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Review: EAA Girsan MC1911 Match Elite

Review: EAA Girsan MC1911 Match Elite

Girsan Gun Industry (Girsan) was founded in 1993 in Giresun, Turkey. The company's initial pistol was the Yavuz 16, which is based on the Beretta 92. It passed Turkish military trials and won several contracts with law enforcement and military organizations in country.

Since then, Girsan has continued to upgrade its production standards while expanding its lineup of affordably priced pistols inspired by popular designs. This manufacturer has a knack for adding its own touches and upgrades to these platforms while maintaining a high standard of quality and reliability.

Girsan continued to expand its Beretta-inspired pistol line with the release of the Compact MC and Regard MC in 2004. In 2010 the MC1911 series of semi-autos was launched, which is based on the classic Browning platform.


This year, Girsan has teamed up with European American Armory (EAA) to introduce two new competition-grade 1911s and a series of striker-fired polymer guns that ship with red-dot optics. Here, we'll take a closer look at the MC1911 Match Elite chambered in .45 ACP.

I can remember when building a tricked-out, competition-grade 1911 pistol was an arduous and expensive process that could cost thousands of dollars. Although the more pricey custom models are still available, Girsan's MC1911 Match Elite provides the whistles and bells competitors are looking for at a suggested retail price of $873.

The MC1911 Match Elite is a full-size .45 ACP semi-automatic patterned after the much-beloved Government models. The slide and frame both feature a matte hard-chrome finish applied over carbon steel for a combination of strength and corrosion resistance. All of the pistol's appointments, including the sights, trigger, grip safety and magazine well, are treated with a matte-black finish that contrasts nicely with the matte chrome.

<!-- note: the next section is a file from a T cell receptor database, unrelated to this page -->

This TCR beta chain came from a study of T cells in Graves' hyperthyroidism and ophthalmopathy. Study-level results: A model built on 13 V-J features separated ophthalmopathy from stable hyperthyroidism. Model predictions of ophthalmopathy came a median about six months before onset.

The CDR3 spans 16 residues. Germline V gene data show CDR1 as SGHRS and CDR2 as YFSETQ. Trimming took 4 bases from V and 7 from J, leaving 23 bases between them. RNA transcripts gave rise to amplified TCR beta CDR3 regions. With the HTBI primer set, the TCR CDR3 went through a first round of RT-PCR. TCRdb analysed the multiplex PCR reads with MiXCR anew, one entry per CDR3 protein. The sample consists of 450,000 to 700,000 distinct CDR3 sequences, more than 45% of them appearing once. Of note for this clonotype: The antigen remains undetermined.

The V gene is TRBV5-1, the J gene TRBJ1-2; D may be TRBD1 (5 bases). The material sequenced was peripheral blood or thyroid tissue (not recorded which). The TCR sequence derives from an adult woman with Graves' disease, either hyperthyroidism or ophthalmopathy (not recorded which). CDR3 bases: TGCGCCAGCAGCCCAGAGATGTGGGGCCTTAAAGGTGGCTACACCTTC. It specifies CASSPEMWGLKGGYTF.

The top of the slide, the dust cover and trigger guard are all rounded in the classic style, just as Mr. Browning intended them to be. The slide has deeply cut front and rear canted cocking separations and the ejection port has been beveled for improved function. The metallic sight system is dovetailed into the slide. The front sight blade is serrated to reduced glare. The square notch competition style rear sight is click adjustable for height and windage.

There is no barrel bushing on this model. Instead, the muzzle end of the 5" long competition barrel features a conical lock-up at the muzzle end. It appears to have the same matte-chrome finish as the slide and frame. The traditional stubby recoil spring guide has been replaced with a full-length steel guide rod that's outfitted with a single, round-wire recoil spring. The recoil spring plug has been replaced with a guide that allows this rod to pass through it as the action cycles.

The slide catch and round button magazine release are found on the left side of the frame in typical 1911 fashion. Both of these controls have textured touch points for improved purchase. The exposed hammer is of the long-loop, skeletonized variety. It's paired with an extended beaver tail grip safety that has a grooved memory bump. The thumb safety is ambidextrous with extensions that are a just right size. They are long and wide enough for ease of operation without being so large as to hinder quick holstering.


The skeletonized aluminum competition trigger has a grooved face but does not have an exposed over travel adjustment screw like some models do. The trigger exhibited just a hint of take up before a crisp, clean break. According to my handy Lyman digital trigger gauge, the trigger pull for this particular gun measured at 5-lbs. 8-oz. But the trigger was smooth enough that it felt lighter.

Because of their relatively large size, .45-caliber 1911 grip frames benefit from checkering paired with grip panels that provide improved purchase. This version of the MC1911 has a narrow strip of checkering along the front strap that engages the ring and little finger while leaving the edges of the strap smooth for a less abrasive feel. The straight mainspring housing is fully checkered from top to bottom, which is a plus.